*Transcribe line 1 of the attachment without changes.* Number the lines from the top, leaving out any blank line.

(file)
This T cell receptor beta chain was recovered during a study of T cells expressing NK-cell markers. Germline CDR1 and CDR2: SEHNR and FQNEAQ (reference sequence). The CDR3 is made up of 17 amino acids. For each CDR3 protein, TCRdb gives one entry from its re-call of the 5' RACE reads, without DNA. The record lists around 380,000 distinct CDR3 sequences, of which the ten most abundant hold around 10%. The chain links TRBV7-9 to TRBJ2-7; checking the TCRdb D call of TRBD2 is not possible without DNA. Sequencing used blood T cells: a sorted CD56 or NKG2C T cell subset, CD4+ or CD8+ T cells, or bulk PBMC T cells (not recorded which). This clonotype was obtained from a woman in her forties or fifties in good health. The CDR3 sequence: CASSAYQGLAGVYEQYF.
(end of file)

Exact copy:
This T cell receptor beta chain was recovered during a study of T cells expressing NK-cell markers. Germline CDR1 and CDR2: SEHNR and FQNEAQ (reference sequence). The CDR3 is made up of 17 amino acids. For each CDR3 protein, TCRdb gives one entry from its re-call of the 5' RACE reads, without DNA. The record lists around 380,000 distinct CDR3 sequences, of which the ten most abundant hold around 10%. The chain links TRBV7-9 to TRBJ2-7; checking the TCRdb D call of TRBD2 is not possible without DNA. Sequencing used blood T cells: a sorted CD56 or NKG2C T cell subset, CD4+ or CD8+ T cells, or bulk PBMC T cells (not recorded which). This clonotype was obtained from a woman in her forties or fifties in good health. The CDR3 sequence: CASSAYQGLAGVYEQYF.